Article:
There's More To Life Than Work (William Simmonds)
Wednesday, November 23, 2016
Here in our series “More to Life than Work….” William chats about one of his interests: cars and racing. William specializes in property law, commercial and residential.
Technology works out so many things for us nowadays. Pre-decimalisation, my father used to say that having our currency in pounds, shillings and pence (and farthings!) made us a nation of mathematicians. I think that is probably going a bit far but I understood what he meant.
On the subject of mental arithmetic, I recall that pre-satnav days, when driving in France I would see a road sign showing the distance to my destination in kilometres. I would then busy myself mentally converting the figure into miles and then trying to estimate the time of arrival based on average speed.
Average speed is a tricky one since, on a motorway, one would think that by maintaining a constant speed one’s average would be near to that speed. However, a stop for even a few minutes will knock down the figure considerably.
The Mille Miglia was an endurance race held in Italy over a course of 1,000 miles. I was somewhat staggered to read the other day that in the 1955 Mille Miglia, Sterling Moss had an average speed of 97.96 miles per hour. At times he was achieving speeds of well over 170 miles per hour which is surprising for a car made in 1955 and given that the roads were open roads, not closed to the public and in places passed through villages.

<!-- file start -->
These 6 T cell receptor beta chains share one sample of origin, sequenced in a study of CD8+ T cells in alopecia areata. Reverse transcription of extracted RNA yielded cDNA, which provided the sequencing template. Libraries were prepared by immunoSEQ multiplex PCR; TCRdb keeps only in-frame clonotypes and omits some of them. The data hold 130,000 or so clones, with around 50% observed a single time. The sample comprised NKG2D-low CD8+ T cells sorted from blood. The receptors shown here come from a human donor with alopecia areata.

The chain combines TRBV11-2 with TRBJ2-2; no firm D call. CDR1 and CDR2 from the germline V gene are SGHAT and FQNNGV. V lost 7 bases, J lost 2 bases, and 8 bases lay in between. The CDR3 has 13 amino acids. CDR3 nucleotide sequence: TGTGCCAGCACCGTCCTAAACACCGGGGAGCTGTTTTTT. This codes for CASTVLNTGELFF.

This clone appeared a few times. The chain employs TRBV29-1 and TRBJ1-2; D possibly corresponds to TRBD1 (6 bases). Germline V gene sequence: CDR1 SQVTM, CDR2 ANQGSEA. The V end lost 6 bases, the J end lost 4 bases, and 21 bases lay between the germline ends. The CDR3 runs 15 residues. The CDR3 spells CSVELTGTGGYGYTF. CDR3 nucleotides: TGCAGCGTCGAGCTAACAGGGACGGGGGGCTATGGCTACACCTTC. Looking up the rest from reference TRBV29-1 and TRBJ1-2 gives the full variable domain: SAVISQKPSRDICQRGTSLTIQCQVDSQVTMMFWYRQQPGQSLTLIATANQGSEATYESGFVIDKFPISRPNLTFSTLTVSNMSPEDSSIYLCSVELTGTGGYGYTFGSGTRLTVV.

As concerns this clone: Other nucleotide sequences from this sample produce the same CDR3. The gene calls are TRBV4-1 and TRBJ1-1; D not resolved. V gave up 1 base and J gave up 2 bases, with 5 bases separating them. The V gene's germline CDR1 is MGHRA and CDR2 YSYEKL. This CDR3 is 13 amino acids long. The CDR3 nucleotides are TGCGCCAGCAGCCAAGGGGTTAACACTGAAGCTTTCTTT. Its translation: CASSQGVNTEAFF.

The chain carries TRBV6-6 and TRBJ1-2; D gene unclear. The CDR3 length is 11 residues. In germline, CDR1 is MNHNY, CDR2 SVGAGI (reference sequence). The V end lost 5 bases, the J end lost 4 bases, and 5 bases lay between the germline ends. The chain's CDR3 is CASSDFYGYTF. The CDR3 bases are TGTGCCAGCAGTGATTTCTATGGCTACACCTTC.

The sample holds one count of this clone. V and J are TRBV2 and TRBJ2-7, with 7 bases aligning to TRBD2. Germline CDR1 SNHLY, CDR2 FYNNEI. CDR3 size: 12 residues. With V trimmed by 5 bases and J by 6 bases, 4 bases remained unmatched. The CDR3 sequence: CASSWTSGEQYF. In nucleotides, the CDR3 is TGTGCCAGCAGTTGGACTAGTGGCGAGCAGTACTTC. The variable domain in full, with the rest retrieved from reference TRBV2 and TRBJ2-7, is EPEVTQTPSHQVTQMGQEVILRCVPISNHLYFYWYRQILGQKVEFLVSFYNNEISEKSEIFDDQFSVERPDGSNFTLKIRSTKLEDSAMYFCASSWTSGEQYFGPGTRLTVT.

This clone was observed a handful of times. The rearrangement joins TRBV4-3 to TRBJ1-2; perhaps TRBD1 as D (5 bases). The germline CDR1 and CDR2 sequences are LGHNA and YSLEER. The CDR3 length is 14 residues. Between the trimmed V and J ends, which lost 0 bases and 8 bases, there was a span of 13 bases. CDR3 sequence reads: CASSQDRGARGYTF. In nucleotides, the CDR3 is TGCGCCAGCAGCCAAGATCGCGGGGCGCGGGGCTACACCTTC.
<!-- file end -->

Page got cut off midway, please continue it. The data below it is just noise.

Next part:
Sir Sterling Moss (as he is now) was a well known Grand Prix driver. People describe him as the best driver never to be world champion. I have met him on two occasions and he seemed to me to be a most modest and self-effacing chap.
In the Portugese Grand Prix in 1958 his closest rival, Mike Hawthorn had spun off the track and stalled his engine. As he went past, Moss shouted advice to Hawthorn to steer downhill and bump start the car, which he did. Hawthorn was later accused of reversing on the track and threatened with a penalty. Moss defended him and Hawthorn was not penalised. The effect of Moss’s quick thinking and his defence of Hawthorn meant that Hawthorn went on to win the world championship. He beat Moss by one point. All rather impressive I feel.